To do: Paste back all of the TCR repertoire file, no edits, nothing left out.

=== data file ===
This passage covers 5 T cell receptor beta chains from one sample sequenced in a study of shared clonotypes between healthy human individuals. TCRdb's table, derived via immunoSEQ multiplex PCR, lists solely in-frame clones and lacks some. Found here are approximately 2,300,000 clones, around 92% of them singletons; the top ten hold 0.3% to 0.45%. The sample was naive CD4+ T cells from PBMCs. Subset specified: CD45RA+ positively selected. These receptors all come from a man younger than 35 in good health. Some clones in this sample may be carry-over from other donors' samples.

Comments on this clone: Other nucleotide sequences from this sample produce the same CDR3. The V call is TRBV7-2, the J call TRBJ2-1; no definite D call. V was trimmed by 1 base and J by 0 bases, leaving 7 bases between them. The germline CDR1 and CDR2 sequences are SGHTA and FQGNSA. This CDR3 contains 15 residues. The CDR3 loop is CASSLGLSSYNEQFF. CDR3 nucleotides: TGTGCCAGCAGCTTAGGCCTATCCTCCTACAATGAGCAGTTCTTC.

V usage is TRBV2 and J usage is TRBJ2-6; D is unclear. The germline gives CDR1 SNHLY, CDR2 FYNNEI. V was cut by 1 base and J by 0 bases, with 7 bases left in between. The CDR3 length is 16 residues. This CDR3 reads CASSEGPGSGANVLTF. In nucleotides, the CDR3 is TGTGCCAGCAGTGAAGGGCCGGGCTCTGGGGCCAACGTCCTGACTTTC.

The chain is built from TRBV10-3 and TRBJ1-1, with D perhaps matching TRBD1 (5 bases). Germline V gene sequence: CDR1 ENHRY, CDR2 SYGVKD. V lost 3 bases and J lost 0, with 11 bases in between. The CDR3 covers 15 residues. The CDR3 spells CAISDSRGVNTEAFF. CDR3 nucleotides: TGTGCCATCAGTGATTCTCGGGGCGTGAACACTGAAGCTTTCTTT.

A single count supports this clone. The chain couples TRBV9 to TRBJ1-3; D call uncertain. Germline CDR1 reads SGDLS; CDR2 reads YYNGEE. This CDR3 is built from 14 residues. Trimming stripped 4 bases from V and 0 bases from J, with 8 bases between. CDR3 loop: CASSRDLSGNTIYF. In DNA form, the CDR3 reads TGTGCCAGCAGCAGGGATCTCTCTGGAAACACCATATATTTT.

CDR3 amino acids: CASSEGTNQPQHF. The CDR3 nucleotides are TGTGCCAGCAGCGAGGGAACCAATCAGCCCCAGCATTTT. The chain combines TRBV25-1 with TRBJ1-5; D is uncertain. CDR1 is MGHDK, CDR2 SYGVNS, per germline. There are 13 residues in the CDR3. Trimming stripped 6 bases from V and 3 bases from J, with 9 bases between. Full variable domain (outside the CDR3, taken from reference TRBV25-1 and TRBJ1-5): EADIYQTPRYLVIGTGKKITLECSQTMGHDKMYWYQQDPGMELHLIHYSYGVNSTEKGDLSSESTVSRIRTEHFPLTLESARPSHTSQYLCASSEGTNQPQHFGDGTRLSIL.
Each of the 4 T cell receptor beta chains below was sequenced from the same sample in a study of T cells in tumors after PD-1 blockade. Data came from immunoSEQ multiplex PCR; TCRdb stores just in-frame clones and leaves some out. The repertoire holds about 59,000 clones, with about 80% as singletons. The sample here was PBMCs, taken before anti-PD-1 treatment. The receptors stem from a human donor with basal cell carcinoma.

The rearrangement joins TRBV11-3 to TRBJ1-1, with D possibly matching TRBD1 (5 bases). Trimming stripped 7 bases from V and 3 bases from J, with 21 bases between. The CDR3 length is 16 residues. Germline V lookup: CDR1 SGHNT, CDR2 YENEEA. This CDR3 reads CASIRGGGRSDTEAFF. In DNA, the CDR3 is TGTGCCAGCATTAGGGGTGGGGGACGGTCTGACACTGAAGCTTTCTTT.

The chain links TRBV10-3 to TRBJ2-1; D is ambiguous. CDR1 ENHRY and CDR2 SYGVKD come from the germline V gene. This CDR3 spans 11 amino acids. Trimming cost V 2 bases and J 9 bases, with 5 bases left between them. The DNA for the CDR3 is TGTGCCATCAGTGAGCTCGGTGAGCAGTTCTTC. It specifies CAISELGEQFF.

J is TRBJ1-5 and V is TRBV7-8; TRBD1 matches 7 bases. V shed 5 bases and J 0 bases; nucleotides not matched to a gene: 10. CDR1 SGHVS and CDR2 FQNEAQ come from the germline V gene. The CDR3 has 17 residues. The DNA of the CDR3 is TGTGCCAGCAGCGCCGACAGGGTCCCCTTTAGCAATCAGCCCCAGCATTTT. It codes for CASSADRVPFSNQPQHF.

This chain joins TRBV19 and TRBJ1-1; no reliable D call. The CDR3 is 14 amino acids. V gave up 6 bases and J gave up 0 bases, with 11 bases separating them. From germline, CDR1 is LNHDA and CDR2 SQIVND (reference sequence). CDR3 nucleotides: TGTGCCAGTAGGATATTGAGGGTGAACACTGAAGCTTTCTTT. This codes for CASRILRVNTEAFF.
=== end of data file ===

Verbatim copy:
This passage covers 5 T cell receptor beta chains from one sample sequenced in a study of shared clonotypes between healthy human individuals. TCRdb's table, derived via immunoSEQ multiplex PCR, lists solely in-frame clones and lacks some. Found here are approximately 2,300,000 clones, around 92% of them singletons; the top ten hold 0.3% to 0.45%. The sample was naive CD4+ T cells from PBMCs. Subset specified: CD45RA+ positively selected. These receptors all come from a man younger than 35 in good health. Some clones in this sample may be carry-over from other donors' samples.

Comments on this clone: Other nucleotide sequences from this sample produce the same CDR3. The V call is TRBV7-2, the J call TRBJ2-1; no definite D call. V was trimmed by 1 base and J by 0 bases, leaving 7 bases between them. The germline CDR1 and CDR2 sequences are SGHTA and FQGNSA. This CDR3 contains 15 residues. The CDR3 loop is CASSLGLSSYNEQFF. CDR3 nucleotides: TGTGCCAGCAGCTTAGGCCTATCCTCCTACAATGAGCAGTTCTTC.

V usage is TRBV2 and J usage is TRBJ2-6; D is unclear. The germline gives CDR1 SNHLY, CDR2 FYNNEI. V was cut by 1 base and J by 0 bases, with 7 bases left in between. The CDR3 length is 16 residues. This CDR3 reads CASSEGPGSGANVLTF. In nucleotides, the CDR3 is TGTGCCAGCAGTGAAGGGCCGGGCTCTGGGGCCAACGTCCTGACTTTC.

The chain is built from TRBV10-3 and TRBJ1-1, with D perhaps matching TRBD1 (5 bases). Germline V gene sequence: CDR1 ENHRY, CDR2 SYGVKD. V lost 3 bases and J lost 0, with 11 bases in between. The CDR3 covers 15 residues. The CDR3 spells CAISDSRGVNTEAFF. CDR3 nucleotides: TGTGCCATCAGTGATTCTCGGGGCGTGAACACTGAAGCTTTCTTT.

A single count supports this clone. The chain couples TRBV9 to TRBJ1-3; D call uncertain. Germline CDR1 reads SGDLS; CDR2 reads YYNGEE. This CDR3 is built from 14 residues. Trimming stripped 4 bases from V and 0 bases from J, with 8 bases between. CDR3 loop: CASSRDLSGNTIYF. In DNA form, the CDR3 reads TGTGCCAGCAGCAGGGATCTCTCTGGAAACACCATATATTTT.

CDR3 amino acids: CASSEGTNQPQHF. The CDR3 nucleotides are TGTGCCAGCAGCGAGGGAACCAATCAGCCCCAGCATTTT. The chain combines TRBV25-1 with TRBJ1-5; D is uncertain. CDR1 is MGHDK, CDR2 SYGVNS, per germline. There are 13 residues in the CDR3. Trimming stripped 6 bases from V and 3 bases from J, with 9 bases between. Full variable domain (outside the CDR3, taken from reference TRBV25-1 and TRBJ1-5): EADIYQTPRYLVIGTGKKITLECSQTMGHDKMYWYQQDPGMELHLIHYSYGVNSTEKGDLSSESTVSRIRTEHFPLTLESARPSHTSQYLCASSEGTNQPQHFGDGTRLSIL.
Each of the 4 T cell receptor beta chains below was sequenced from the same sample in a study of T cells in tumors after PD-1 blockade. Data came from immunoSEQ multiplex PCR; TCRdb stores just in-frame clones and leaves some out. The repertoire holds about 59,000 clones, with about 80% as singletons. The sample here was PBMCs, taken before anti-PD-1 treatment. The receptors stem from a human donor with basal cell carcinoma.

The rearrangement joins TRBV11-3 to TRBJ1-1, with D possibly matching TRBD1 (5 bases). Trimming stripped 7 bases from V and 3 bases from J, with 21 bases between. The CDR3 length is 16 residues. Germline V lookup: CDR1 SGHNT, CDR2 YENEEA. This CDR3 reads CASIRGGGRSDTEAFF. In DNA, the CDR3 is TGTGCCAGCATTAGGGGTGGGGGACGGTCTGACACTGAAGCTTTCTTT.

The chain links TRBV10-3 to TRBJ2-1; D is ambiguous. CDR1 ENHRY and CDR2 SYGVKD come from the germline V gene. This CDR3 spans 11 amino acids. Trimming cost V 2 bases and J 9 bases, with 5 bases left between them. The DNA for the CDR3 is TGTGCCATCAGTGAGCTCGGTGAGCAGTTCTTC. It specifies CAISELGEQFF.

J is TRBJ1-5 and V is TRBV7-8; TRBD1 matches 7 bases. V shed 5 bases and J 0 bases; nucleotides not matched to a gene: 10. CDR1 SGHVS and CDR2 FQNEAQ come from the germline V gene. The CDR3 has 17 residues. The DNA of the CDR3 is TGTGCCAGCAGCGCCGACAGGGTCCCCTTTAGCAATCAGCCCCAGCATTTT. It codes for CASSADRVPFSNQPQHF.

This chain joins TRBV19 and TRBJ1-1; no reliable D call. The CDR3 is 14 amino acids. V gave up 6 bases and J gave up 0 bases, with 11 bases separating them. From germline, CDR1 is LNHDA and CDR2 SQIVND (reference sequence). CDR3 nucleotides: TGTGCCAGTAGGATATTGAGGGTGAACACTGAAGCTTTCTTT. This codes for CASRILRVNTEAFF.